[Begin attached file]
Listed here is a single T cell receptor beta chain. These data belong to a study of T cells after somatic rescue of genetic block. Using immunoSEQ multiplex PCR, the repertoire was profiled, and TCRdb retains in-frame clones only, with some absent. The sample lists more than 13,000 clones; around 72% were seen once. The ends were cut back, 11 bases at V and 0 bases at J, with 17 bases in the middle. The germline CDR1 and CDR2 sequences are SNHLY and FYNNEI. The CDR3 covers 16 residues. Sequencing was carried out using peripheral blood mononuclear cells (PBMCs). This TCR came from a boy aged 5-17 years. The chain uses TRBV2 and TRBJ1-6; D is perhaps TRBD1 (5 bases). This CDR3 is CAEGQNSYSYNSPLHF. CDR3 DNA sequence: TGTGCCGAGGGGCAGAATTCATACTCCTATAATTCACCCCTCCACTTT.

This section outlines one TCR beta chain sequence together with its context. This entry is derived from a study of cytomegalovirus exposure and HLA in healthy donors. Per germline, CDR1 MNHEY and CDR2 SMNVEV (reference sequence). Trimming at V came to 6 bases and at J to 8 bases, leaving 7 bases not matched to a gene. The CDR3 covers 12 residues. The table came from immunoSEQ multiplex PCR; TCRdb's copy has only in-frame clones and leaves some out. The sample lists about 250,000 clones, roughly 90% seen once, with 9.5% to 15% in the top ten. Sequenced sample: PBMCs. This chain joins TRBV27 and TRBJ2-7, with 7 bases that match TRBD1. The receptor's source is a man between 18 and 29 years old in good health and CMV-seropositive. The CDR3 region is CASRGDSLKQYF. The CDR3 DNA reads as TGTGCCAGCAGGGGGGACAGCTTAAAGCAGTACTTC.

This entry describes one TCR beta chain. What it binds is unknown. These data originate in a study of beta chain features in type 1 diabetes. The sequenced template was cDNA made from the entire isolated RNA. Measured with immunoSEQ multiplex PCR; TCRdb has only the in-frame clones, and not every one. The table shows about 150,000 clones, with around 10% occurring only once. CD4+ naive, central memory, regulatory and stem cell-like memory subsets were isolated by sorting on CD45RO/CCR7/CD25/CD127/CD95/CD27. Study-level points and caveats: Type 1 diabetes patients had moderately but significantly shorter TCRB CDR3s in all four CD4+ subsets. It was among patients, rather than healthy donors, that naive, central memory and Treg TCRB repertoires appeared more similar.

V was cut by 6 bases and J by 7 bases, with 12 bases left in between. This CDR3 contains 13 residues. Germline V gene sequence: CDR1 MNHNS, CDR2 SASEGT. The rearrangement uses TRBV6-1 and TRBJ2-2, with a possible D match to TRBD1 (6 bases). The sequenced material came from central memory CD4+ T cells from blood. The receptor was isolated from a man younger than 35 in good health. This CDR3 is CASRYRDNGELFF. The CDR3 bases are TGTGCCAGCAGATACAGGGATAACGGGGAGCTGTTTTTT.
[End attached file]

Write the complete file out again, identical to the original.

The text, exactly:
Listed here is a single T cell receptor beta chain. These data belong to a study of T cells after somatic rescue of genetic block. Using immunoSEQ multiplex PCR, the repertoire was profiled, and TCRdb retains in-frame clones only, with some absent. The sample lists more than 13,000 clones; around 72% were seen once. The ends were cut back, 11 bases at V and 0 bases at J, with 17 bases in the middle. The germline CDR1 and CDR2 sequences are SNHLY and FYNNEI. The CDR3 covers 16 residues. Sequencing was carried out using peripheral blood mononuclear cells (PBMCs). This TCR came from a boy aged 5-17 years. The chain uses TRBV2 and TRBJ1-6; D is perhaps TRBD1 (5 bases). This CDR3 is CAEGQNSYSYNSPLHF. CDR3 DNA sequence: TGTGCCGAGGGGCAGAATTCATACTCCTATAATTCACCCCTCCACTTT.

This section outlines one TCR beta chain sequence together with its context. This entry is derived from a study of cytomegalovirus exposure and HLA in healthy donors. Per germline, CDR1 MNHEY and CDR2 SMNVEV (reference sequence). Trimming at V came to 6 bases and at J to 8 bases, leaving 7 bases not matched to a gene. The CDR3 covers 12 residues. The table came from immunoSEQ multiplex PCR; TCRdb's copy has only in-frame clones and leaves some out. The sample lists about 250,000 clones, roughly 90% seen once, with 9.5% to 15% in the top ten. Sequenced sample: PBMCs. This chain joins TRBV27 and TRBJ2-7, with 7 bases that match TRBD1. The receptor's source is a man between 18 and 29 years old in good health and CMV-seropositive. The CDR3 region is CASRGDSLKQYF. The CDR3 DNA reads as TGTGCCAGCAGGGGGGACAGCTTAAAGCAGTACTTC.

This entry describes one TCR beta chain. What it binds is unknown. These data originate in a study of beta chain features in type 1 diabetes. The sequenced template was cDNA made from the entire isolated RNA. Measured with immunoSEQ multiplex PCR; TCRdb has only the in-frame clones, and not every one. The table shows about 150,000 clones, with around 10% occurring only once. CD4+ naive, central memory, regulatory and stem cell-like memory subsets were isolated by sorting on CD45RO/CCR7/CD25/CD127/CD95/CD27. Study-level points and caveats: Type 1 diabetes patients had moderately but significantly shorter TCRB CDR3s in all four CD4+ subsets. It was among patients, rather than healthy donors, that naive, central memory and Treg TCRB repertoires appeared more similar.

V was cut by 6 bases and J by 7 bases, with 12 bases left in between. This CDR3 contains 13 residues. Germline V gene sequence: CDR1 MNHNS, CDR2 SASEGT. The rearrangement uses TRBV6-1 and TRBJ2-2, with a possible D match to TRBD1 (6 bases). The sequenced material came from central memory CD4+ T cells from blood. The receptor was isolated from a man younger than 35 in good health. This CDR3 is CASRYRDNGELFF. The CDR3 bases are TGTGCCAGCAGATACAGGGATAACGGGGAGCTGTTTTTT.